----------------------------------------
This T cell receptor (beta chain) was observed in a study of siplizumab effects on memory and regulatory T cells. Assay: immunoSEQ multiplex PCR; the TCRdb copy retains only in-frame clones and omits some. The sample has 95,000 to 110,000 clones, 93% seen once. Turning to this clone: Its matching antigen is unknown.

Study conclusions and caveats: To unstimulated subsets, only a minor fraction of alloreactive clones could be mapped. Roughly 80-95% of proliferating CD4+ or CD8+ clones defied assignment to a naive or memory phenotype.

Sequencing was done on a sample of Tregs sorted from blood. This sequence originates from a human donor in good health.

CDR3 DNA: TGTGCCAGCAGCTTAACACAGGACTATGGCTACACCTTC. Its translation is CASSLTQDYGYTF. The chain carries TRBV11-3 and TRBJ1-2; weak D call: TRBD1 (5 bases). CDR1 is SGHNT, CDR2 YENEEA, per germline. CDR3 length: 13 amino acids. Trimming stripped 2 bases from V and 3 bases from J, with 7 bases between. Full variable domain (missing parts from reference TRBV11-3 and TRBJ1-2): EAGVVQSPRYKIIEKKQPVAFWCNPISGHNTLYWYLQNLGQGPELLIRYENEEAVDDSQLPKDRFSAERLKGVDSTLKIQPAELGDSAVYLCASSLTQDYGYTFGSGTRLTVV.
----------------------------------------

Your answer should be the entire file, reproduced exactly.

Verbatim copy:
This T cell receptor (beta chain) was observed in a study of siplizumab effects on memory and regulatory T cells. Assay: immunoSEQ multiplex PCR; the TCRdb copy retains only in-frame clones and omits some. The sample has 95,000 to 110,000 clones, 93% seen once. Turning to this clone: Its matching antigen is unknown.

Study conclusions and caveats: To unstimulated subsets, only a minor fraction of alloreactive clones could be mapped. Roughly 80-95% of proliferating CD4+ or CD8+ clones defied assignment to a naive or memory phenotype.

Sequencing was done on a sample of Tregs sorted from blood. This sequence originates from a human donor in good health.

CDR3 DNA: TGTGCCAGCAGCTTAACACAGGACTATGGCTACACCTTC. Its translation is CASSLTQDYGYTF. The chain carries TRBV11-3 and TRBJ1-2; weak D call: TRBD1 (5 bases). CDR1 is SGHNT, CDR2 YENEEA, per germline. CDR3 length: 13 amino acids. Trimming stripped 2 bases from V and 3 bases from J, with 7 bases between. Full variable domain (missing parts from reference TRBV11-3 and TRBJ1-2): EAGVVQSPRYKIIEKKQPVAFWCNPISGHNTLYWYLQNLGQGPELLIRYENEEAVDDSQLPKDRFSAERLKGVDSTLKIQPAELGDSAVYLCASSLTQDYGYTFGSGTRLTVV.